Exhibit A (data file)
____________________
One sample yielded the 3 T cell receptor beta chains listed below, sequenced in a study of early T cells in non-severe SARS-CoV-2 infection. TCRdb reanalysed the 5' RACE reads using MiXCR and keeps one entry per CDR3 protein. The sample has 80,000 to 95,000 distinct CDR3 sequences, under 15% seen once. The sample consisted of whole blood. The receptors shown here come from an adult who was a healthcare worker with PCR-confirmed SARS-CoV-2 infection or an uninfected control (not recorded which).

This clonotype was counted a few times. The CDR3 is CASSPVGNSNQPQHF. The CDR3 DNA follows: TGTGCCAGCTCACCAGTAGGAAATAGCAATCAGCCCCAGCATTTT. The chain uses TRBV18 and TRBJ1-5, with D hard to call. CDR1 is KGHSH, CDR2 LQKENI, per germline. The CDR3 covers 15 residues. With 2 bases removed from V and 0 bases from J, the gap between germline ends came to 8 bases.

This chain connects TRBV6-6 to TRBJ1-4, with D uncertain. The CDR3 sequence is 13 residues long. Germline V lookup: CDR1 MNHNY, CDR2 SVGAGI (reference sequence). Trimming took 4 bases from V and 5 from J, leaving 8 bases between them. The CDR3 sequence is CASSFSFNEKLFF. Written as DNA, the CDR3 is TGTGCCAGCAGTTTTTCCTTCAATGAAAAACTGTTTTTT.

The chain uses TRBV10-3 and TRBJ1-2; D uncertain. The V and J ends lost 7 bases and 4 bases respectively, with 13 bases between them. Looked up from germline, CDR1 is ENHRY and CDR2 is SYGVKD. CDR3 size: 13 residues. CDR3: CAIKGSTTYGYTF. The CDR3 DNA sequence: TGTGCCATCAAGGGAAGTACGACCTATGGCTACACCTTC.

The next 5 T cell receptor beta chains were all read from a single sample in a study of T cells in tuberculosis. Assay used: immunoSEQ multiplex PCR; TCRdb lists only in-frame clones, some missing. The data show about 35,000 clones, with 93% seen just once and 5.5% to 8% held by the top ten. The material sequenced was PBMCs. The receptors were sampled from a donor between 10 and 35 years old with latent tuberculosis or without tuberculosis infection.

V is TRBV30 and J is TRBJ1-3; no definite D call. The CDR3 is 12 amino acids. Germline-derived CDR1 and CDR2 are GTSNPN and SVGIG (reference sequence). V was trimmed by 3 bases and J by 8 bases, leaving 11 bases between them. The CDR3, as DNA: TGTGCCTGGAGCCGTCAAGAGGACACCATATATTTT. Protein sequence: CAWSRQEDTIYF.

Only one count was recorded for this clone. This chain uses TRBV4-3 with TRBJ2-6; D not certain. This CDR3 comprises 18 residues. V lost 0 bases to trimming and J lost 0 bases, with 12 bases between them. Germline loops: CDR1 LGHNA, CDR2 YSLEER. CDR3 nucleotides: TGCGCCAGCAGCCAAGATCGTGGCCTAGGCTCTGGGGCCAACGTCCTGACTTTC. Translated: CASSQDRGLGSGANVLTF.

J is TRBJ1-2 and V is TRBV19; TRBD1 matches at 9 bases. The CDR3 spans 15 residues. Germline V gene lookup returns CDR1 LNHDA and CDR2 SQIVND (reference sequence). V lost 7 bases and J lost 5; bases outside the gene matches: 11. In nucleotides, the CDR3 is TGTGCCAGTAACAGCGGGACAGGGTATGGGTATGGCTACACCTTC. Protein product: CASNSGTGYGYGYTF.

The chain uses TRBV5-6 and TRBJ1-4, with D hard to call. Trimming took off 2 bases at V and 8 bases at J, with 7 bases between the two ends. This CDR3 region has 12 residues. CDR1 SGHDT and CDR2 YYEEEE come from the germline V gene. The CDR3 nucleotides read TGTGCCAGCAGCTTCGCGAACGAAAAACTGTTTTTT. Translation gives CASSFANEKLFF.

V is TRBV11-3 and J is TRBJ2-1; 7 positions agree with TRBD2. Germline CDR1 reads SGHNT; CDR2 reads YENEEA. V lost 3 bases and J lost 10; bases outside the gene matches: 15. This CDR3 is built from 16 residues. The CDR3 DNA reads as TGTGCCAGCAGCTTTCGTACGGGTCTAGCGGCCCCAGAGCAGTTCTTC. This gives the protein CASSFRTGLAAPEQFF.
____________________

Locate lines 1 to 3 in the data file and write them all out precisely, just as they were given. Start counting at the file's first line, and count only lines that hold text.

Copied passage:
One sample yielded the 3 T cell receptor beta chains listed below, sequenced in a study of early T cells in non-severe SARS-CoV-2 infection. TCRdb reanalysed the 5' RACE reads using MiXCR and keeps one entry per CDR3 protein. The sample has 80,000 to 95,000 distinct CDR3 sequences, under 15% seen once. The sample consisted of whole blood. The receptors shown here come from an adult who was a healthcare worker with PCR-confirmed SARS-CoV-2 infection or an uninfected control (not recorded which).

This clonotype was counted a few times. The CDR3 is CASSPVGNSNQPQHF. The CDR3 DNA follows: TGTGCCAGCTCACCAGTAGGAAATAGCAATCAGCCCCAGCATTTT. The chain uses TRBV18 and TRBJ1-5, with D hard to call. CDR1 is KGHSH, CDR2 LQKENI, per germline. The CDR3 covers 15 residues. With 2 bases removed from V and 0 bases from J, the gap between germline ends came to 8 bases.

This chain connects TRBV6-6 to TRBJ1-4, with D uncertain. The CDR3 sequence is 13 residues long. Germline V lookup: CDR1 MNHNY, CDR2 SVGAGI (reference sequence). Trimming took 4 bases from V and 5 from J, leaving 8 bases between them. The CDR3 sequence is CASSFSFNEKLFF. Written as DNA, the CDR3 is TGTGCCAGCAGTTTTTCCTTCAATGAAAAACTGTTTTTT.